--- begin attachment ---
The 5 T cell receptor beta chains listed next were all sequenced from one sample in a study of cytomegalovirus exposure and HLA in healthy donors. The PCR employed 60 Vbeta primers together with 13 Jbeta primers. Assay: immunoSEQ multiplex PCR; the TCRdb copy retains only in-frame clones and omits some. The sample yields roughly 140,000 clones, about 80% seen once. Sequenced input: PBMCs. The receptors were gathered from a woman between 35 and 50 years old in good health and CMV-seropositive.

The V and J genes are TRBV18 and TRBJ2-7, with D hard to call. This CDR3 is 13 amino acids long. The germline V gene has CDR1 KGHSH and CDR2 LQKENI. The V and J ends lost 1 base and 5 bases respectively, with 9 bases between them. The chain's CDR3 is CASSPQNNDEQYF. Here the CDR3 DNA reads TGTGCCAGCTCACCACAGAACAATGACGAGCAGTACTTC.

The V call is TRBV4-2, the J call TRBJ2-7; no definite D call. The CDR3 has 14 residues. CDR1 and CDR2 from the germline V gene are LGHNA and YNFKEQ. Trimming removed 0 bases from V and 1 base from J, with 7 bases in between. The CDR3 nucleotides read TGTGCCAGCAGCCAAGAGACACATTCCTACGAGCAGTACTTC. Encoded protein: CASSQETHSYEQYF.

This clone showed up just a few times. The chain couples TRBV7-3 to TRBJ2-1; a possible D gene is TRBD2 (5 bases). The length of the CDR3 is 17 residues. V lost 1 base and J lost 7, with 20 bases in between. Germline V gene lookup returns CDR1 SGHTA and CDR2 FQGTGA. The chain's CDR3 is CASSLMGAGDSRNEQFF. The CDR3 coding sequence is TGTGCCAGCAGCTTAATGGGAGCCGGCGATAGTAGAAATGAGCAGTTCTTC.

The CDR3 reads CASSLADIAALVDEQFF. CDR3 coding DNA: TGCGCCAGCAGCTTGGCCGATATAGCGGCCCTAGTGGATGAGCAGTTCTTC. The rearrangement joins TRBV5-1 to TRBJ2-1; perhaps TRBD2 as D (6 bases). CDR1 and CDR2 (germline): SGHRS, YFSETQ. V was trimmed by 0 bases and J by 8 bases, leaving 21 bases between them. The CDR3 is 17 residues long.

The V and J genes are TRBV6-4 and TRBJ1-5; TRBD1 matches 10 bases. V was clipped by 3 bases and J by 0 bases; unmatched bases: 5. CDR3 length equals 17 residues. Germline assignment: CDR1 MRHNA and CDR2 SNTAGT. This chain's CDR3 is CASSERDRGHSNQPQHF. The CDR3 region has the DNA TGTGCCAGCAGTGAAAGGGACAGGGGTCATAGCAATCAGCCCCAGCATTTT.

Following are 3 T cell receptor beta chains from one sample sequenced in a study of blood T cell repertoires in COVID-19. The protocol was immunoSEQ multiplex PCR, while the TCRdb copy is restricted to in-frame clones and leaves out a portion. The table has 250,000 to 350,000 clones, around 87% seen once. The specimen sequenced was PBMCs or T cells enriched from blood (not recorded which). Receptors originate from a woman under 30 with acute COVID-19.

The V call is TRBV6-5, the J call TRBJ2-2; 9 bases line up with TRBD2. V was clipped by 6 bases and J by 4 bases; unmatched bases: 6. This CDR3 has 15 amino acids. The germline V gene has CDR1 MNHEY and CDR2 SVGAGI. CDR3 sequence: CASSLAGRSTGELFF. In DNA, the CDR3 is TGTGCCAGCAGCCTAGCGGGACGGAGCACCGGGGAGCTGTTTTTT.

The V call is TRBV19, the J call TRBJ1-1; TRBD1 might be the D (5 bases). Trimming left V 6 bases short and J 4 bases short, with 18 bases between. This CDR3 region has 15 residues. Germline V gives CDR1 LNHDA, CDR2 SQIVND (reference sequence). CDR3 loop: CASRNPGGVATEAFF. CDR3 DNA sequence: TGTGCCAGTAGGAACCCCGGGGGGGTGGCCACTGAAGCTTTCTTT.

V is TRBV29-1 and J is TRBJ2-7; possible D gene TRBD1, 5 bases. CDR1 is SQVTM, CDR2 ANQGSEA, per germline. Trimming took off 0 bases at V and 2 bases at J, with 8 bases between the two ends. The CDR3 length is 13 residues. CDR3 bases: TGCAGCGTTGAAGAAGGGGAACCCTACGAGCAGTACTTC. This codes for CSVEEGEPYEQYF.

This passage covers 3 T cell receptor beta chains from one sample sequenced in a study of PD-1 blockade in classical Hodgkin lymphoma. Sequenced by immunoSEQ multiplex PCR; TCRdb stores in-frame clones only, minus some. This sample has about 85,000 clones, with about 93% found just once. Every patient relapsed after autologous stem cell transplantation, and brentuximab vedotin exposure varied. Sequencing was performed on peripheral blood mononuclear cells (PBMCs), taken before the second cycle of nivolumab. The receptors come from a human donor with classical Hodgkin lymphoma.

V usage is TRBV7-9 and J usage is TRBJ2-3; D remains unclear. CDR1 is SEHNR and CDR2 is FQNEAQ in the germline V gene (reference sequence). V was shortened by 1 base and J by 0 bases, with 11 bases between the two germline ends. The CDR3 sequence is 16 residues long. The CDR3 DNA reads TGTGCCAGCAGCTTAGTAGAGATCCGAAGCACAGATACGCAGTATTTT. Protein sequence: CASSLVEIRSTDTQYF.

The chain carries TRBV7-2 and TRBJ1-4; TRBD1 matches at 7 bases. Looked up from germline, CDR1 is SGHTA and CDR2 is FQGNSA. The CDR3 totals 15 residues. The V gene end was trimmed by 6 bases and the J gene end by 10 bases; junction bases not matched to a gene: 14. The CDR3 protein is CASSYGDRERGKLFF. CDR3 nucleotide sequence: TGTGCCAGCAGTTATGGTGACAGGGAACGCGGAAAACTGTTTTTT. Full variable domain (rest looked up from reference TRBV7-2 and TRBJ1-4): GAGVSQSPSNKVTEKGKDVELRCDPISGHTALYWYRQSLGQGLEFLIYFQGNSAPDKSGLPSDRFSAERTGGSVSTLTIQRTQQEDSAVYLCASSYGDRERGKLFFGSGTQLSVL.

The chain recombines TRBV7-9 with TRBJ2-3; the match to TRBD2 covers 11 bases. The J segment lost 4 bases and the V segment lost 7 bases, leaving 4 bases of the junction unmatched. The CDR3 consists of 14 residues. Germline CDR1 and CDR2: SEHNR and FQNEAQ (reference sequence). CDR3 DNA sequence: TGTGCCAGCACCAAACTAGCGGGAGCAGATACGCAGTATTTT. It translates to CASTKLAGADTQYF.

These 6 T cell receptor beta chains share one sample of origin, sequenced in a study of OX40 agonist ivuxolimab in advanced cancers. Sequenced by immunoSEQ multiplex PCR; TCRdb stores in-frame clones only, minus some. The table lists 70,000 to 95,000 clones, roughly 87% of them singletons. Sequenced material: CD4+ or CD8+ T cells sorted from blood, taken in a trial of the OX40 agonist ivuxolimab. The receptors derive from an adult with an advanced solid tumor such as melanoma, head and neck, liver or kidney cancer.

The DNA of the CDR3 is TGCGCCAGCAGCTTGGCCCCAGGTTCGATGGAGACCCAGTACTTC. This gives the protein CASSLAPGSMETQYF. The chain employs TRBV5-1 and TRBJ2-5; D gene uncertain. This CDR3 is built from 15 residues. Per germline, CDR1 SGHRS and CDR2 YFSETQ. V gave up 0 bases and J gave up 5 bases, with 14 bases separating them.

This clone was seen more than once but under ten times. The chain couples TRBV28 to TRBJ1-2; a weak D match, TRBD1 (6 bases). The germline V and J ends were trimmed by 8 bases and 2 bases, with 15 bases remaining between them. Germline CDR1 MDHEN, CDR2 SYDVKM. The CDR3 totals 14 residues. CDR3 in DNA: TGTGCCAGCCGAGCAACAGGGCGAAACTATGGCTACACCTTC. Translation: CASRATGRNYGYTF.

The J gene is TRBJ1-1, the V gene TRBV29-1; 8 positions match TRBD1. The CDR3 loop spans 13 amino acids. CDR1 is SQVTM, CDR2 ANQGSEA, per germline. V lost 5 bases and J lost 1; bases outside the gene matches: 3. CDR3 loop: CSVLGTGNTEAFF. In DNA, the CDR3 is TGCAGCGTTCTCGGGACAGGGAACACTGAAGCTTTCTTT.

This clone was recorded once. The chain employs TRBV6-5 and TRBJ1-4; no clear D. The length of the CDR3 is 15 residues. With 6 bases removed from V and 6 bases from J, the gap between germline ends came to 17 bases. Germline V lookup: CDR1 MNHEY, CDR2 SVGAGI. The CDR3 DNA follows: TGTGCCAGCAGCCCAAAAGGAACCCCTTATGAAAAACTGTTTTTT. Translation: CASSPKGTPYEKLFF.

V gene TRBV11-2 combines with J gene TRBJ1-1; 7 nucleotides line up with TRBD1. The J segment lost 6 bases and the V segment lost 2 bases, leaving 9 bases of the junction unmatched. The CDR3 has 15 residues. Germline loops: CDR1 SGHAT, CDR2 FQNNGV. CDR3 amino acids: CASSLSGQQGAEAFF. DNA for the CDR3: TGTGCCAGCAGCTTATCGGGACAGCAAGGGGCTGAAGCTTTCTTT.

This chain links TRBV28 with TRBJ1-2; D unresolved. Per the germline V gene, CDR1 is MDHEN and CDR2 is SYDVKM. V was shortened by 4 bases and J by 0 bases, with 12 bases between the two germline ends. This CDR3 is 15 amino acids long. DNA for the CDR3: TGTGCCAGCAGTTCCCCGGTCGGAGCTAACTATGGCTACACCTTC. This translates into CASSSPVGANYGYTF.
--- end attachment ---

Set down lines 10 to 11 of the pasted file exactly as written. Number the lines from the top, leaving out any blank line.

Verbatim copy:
V is TRBV29-1 and J is TRBJ2-7; possible D gene TRBD1, 5 bases. CDR1 is SQVTM, CDR2 ANQGSEA, per germline. Trimming took off 0 bases at V and 2 bases at J, with 8 bases between the two ends. The CDR3 length is 13 residues. CDR3 bases: TGCAGCGTTGAAGAAGGGGAACCCTACGAGCAGTACTTC. This codes for CSVEEGEPYEQYF.

This passage covers 3 T cell receptor beta chains from one sample sequenced in a study of PD-1 blockade in classical Hodgkin lymphoma. Sequenced by immunoSEQ multiplex PCR; TCRdb stores in-frame clones only, minus some. This sample has about 85,000 clones, with about 93% found just once. Every patient relapsed after autologous stem cell transplantation, and brentuximab vedotin exposure varied. Sequencing was performed on peripheral blood mononuclear cells (PBMCs), taken before the second cycle of nivolumab. The receptors come from a human donor with classical Hodgkin lymphoma.